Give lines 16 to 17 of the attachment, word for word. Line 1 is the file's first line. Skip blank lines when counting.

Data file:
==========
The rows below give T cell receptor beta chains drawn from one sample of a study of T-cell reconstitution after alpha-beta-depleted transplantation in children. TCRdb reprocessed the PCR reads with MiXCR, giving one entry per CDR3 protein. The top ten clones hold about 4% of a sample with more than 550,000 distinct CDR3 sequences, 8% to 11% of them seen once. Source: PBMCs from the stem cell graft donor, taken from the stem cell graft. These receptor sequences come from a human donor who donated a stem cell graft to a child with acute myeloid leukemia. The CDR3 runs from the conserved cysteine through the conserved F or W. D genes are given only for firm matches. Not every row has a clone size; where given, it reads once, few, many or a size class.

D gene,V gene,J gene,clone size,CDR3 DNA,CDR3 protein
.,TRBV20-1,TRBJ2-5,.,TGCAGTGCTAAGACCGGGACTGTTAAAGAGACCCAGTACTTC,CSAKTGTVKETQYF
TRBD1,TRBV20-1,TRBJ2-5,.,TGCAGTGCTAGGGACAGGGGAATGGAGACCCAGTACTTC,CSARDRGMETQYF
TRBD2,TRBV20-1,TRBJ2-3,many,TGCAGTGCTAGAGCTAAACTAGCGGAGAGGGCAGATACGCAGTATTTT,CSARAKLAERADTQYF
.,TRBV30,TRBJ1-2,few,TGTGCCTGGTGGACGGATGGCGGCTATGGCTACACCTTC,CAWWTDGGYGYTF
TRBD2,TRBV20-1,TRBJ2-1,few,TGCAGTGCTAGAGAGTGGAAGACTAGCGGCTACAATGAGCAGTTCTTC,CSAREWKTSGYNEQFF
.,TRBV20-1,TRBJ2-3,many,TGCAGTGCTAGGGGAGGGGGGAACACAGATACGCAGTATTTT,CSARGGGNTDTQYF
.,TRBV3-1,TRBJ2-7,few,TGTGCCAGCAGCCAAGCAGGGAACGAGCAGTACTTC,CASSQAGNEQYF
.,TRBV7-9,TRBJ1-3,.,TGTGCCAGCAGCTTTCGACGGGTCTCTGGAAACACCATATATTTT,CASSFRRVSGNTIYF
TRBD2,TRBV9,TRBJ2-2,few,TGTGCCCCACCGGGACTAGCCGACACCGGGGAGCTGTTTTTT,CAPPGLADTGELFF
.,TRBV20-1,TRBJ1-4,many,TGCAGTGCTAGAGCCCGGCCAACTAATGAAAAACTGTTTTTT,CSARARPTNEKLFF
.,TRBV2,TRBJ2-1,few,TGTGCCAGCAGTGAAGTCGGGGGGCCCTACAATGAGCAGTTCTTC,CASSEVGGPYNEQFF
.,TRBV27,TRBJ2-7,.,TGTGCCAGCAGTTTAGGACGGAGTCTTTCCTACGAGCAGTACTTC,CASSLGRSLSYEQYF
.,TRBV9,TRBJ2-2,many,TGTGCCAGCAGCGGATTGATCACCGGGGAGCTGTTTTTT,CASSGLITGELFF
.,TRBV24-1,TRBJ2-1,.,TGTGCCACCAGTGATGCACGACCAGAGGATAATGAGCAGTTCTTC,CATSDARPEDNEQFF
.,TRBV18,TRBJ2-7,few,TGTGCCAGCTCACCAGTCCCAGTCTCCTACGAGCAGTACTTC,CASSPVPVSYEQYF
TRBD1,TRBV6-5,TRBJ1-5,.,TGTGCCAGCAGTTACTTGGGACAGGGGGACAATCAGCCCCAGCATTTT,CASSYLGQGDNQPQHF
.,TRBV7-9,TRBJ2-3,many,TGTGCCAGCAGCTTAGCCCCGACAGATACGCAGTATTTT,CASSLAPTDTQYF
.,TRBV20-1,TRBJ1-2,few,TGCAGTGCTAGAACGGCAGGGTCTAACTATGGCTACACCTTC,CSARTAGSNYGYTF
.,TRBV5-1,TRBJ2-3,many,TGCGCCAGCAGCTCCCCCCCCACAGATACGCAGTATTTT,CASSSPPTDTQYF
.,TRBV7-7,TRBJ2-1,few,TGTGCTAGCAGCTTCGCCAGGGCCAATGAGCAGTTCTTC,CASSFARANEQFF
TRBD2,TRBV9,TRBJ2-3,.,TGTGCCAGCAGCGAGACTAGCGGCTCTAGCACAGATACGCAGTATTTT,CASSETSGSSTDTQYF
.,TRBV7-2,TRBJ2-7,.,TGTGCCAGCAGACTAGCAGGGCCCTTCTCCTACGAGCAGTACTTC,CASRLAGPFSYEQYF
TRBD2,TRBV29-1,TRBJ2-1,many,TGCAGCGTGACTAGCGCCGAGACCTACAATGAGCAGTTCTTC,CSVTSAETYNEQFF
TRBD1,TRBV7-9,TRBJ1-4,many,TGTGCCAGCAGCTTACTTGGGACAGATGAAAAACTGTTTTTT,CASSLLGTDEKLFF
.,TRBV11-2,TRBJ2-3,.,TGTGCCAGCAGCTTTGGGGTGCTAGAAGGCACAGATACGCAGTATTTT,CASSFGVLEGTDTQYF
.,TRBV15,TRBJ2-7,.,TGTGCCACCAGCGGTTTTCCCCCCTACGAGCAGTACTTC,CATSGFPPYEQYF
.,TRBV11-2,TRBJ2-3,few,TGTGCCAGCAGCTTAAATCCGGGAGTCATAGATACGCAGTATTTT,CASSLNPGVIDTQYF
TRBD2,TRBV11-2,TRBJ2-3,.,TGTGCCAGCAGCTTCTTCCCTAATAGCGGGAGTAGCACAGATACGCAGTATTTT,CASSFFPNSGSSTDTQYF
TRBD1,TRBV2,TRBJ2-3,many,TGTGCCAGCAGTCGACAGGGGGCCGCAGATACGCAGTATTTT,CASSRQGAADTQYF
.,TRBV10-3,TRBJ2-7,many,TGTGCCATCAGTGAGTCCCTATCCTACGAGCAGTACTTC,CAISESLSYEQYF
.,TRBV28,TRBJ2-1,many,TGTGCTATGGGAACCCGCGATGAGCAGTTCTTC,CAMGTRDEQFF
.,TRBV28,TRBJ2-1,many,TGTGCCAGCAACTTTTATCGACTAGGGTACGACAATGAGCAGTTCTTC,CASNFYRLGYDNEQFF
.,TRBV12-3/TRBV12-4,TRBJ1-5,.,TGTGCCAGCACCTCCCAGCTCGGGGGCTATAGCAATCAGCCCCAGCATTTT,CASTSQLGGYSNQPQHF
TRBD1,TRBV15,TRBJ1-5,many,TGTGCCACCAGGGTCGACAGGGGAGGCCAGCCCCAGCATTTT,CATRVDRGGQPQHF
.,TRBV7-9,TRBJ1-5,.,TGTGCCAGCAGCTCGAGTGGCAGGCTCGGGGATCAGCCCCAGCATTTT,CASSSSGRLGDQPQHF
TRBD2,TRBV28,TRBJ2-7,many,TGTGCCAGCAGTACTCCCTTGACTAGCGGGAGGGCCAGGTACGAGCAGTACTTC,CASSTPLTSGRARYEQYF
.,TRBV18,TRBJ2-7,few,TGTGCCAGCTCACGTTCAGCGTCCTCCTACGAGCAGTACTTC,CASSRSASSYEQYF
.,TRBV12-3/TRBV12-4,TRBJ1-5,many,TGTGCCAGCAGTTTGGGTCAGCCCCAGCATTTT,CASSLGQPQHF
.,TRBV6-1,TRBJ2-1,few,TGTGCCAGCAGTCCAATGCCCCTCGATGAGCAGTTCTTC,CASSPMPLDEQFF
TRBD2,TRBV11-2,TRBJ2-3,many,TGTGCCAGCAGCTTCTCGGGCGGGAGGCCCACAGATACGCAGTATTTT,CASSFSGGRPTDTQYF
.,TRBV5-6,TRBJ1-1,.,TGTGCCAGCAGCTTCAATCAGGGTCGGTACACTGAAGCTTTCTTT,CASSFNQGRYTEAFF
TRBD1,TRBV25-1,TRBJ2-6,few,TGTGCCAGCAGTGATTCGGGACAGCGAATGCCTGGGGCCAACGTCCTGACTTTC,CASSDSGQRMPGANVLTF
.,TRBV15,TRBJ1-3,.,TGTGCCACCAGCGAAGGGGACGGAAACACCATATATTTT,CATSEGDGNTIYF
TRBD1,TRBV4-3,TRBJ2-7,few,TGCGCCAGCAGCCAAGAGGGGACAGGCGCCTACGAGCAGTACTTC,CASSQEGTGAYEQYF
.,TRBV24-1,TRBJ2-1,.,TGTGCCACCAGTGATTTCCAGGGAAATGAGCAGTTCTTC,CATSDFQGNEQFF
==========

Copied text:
.,TRBV24-1,TRBJ2-1,.,TGTGCCACCAGTGATGCACGACCAGAGGATAATGAGCAGTTCTTC,CATSDARPEDNEQFF
.,TRBV18,TRBJ2-7,few,TGTGCCAGCTCACCAGTCCCAGTCTCCTACGAGCAGTACTTC,CASSPVPVSYEQYF